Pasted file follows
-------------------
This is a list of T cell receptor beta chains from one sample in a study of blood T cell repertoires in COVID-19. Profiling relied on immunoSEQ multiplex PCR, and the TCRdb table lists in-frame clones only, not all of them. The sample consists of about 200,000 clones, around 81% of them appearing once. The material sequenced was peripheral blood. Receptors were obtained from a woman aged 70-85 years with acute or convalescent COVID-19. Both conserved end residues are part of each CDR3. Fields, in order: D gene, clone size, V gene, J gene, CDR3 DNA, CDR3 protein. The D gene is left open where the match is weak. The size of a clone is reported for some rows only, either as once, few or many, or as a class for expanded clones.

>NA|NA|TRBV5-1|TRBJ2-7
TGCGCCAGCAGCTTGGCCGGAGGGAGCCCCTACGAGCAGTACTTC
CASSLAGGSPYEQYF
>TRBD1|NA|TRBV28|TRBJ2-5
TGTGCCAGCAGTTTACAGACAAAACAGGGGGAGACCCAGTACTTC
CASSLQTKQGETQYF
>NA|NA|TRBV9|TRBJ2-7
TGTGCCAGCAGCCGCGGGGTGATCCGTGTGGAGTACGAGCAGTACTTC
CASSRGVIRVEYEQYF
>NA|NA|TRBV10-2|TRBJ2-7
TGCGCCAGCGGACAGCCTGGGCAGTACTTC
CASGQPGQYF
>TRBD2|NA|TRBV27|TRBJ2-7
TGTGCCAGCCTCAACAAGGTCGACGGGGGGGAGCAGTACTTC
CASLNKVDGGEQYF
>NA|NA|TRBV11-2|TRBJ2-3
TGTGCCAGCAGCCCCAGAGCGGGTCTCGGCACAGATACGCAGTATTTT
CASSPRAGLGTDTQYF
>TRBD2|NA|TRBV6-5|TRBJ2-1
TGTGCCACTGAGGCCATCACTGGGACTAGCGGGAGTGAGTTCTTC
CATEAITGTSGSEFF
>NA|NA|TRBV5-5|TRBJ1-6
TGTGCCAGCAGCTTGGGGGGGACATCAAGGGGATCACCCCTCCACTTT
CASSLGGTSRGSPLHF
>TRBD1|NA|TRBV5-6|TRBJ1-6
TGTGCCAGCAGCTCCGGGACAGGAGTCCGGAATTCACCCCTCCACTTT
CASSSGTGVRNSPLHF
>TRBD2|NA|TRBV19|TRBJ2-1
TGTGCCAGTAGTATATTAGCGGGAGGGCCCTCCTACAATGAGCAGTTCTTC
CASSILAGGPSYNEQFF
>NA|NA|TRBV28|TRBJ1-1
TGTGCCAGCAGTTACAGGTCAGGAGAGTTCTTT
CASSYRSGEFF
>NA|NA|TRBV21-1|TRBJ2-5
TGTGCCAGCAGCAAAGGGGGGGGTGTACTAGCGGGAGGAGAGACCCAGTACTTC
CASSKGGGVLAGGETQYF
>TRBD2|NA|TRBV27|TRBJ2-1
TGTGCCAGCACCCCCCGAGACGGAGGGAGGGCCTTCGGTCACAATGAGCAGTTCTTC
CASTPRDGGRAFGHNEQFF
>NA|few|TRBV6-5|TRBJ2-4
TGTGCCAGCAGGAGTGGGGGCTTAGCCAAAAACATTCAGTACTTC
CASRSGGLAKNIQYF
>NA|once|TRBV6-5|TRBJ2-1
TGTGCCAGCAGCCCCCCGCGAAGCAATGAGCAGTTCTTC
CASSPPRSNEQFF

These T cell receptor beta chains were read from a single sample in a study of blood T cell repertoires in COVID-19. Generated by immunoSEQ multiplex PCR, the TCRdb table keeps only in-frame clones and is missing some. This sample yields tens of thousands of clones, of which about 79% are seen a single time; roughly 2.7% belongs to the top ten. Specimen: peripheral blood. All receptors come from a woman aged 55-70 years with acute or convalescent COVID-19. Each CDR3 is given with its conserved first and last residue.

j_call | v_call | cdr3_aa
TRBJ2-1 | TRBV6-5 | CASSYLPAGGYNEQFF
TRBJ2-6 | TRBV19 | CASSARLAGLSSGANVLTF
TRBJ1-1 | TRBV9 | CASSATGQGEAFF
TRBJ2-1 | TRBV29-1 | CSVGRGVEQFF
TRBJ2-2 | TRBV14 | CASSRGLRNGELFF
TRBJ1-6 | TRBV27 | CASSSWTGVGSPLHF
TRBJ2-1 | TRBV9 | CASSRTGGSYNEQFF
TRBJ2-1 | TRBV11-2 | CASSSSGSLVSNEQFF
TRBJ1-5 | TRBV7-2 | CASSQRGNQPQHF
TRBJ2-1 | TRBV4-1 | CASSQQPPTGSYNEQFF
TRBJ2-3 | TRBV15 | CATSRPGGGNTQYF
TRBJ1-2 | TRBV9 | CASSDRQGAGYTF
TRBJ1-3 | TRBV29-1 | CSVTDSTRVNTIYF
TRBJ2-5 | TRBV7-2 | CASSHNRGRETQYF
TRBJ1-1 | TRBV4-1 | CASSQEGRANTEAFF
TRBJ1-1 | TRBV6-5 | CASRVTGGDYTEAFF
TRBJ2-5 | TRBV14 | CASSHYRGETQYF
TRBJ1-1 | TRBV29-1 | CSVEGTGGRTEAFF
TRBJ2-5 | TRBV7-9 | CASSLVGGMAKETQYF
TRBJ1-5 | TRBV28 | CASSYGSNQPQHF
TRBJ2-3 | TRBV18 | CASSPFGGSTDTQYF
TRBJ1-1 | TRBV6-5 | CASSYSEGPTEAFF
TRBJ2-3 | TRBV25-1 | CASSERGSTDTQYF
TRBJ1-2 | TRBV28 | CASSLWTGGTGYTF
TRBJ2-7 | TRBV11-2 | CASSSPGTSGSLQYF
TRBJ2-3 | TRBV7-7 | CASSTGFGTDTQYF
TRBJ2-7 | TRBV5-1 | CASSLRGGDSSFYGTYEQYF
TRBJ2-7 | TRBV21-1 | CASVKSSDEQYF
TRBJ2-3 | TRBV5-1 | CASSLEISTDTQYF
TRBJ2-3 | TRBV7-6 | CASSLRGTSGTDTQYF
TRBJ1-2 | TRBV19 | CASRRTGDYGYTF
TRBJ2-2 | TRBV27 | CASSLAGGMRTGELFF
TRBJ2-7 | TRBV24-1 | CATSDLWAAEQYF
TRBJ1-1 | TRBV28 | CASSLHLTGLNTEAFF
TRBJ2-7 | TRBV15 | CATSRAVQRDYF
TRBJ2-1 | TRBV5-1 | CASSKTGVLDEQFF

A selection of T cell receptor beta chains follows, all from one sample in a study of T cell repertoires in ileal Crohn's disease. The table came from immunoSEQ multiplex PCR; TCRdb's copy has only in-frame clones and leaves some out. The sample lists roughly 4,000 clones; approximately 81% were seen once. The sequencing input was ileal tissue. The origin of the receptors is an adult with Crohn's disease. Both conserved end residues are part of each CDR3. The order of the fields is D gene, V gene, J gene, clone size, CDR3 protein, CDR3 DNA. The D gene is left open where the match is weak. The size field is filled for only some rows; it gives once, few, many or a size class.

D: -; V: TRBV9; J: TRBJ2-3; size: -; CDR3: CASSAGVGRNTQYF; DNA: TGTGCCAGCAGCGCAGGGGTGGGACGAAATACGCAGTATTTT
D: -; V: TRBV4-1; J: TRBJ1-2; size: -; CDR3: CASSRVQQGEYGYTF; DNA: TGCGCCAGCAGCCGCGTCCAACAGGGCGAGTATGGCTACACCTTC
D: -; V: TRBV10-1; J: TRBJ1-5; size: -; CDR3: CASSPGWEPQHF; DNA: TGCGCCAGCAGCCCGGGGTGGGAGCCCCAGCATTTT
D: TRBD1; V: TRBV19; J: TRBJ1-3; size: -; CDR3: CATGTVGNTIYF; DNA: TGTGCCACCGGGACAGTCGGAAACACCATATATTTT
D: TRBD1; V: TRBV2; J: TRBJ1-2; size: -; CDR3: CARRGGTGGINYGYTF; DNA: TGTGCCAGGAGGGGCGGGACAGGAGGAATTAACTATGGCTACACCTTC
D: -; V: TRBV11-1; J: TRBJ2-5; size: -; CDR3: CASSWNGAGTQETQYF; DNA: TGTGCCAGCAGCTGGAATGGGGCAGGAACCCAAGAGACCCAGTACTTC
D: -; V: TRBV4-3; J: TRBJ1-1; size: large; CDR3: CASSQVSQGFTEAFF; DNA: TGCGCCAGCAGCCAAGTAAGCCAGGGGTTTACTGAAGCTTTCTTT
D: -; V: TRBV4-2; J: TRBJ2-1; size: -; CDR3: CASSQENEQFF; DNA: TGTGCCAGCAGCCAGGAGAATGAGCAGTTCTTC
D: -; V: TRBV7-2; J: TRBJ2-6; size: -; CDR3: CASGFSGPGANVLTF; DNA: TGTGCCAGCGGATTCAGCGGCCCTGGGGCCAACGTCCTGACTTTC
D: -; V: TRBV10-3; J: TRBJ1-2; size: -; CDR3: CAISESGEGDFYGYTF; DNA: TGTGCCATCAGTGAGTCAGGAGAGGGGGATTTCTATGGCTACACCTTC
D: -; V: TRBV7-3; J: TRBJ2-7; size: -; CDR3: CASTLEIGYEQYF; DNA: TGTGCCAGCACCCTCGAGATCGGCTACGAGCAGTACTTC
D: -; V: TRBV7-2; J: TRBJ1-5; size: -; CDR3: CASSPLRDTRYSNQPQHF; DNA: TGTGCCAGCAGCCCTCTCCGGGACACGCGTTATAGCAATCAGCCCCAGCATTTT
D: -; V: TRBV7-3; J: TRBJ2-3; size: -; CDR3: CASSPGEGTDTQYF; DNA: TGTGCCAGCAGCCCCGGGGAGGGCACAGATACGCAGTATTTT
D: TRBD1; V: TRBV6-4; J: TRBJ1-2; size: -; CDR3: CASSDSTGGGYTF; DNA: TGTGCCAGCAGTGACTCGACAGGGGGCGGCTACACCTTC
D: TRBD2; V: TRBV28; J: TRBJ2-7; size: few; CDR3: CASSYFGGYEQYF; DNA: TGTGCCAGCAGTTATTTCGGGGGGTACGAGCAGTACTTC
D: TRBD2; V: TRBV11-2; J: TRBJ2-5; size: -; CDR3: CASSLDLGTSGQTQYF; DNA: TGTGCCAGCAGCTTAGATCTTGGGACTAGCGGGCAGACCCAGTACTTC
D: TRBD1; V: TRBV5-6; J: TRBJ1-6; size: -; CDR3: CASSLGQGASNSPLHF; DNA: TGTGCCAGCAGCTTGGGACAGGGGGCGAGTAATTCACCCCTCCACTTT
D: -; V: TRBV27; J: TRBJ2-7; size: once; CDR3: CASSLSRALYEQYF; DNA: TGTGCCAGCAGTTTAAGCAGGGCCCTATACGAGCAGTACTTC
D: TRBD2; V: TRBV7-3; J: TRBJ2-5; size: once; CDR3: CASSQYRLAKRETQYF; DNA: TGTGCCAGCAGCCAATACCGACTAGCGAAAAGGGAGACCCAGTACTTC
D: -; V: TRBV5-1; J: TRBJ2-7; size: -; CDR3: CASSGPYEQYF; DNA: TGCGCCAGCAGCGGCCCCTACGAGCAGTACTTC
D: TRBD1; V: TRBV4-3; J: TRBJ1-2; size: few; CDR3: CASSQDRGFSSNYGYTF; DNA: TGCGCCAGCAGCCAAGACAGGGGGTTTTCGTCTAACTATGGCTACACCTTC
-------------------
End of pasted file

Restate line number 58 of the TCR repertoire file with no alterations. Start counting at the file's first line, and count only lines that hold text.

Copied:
TRBJ2-1 | TRBV4-1 | CASSQQPPTGSYNEQFF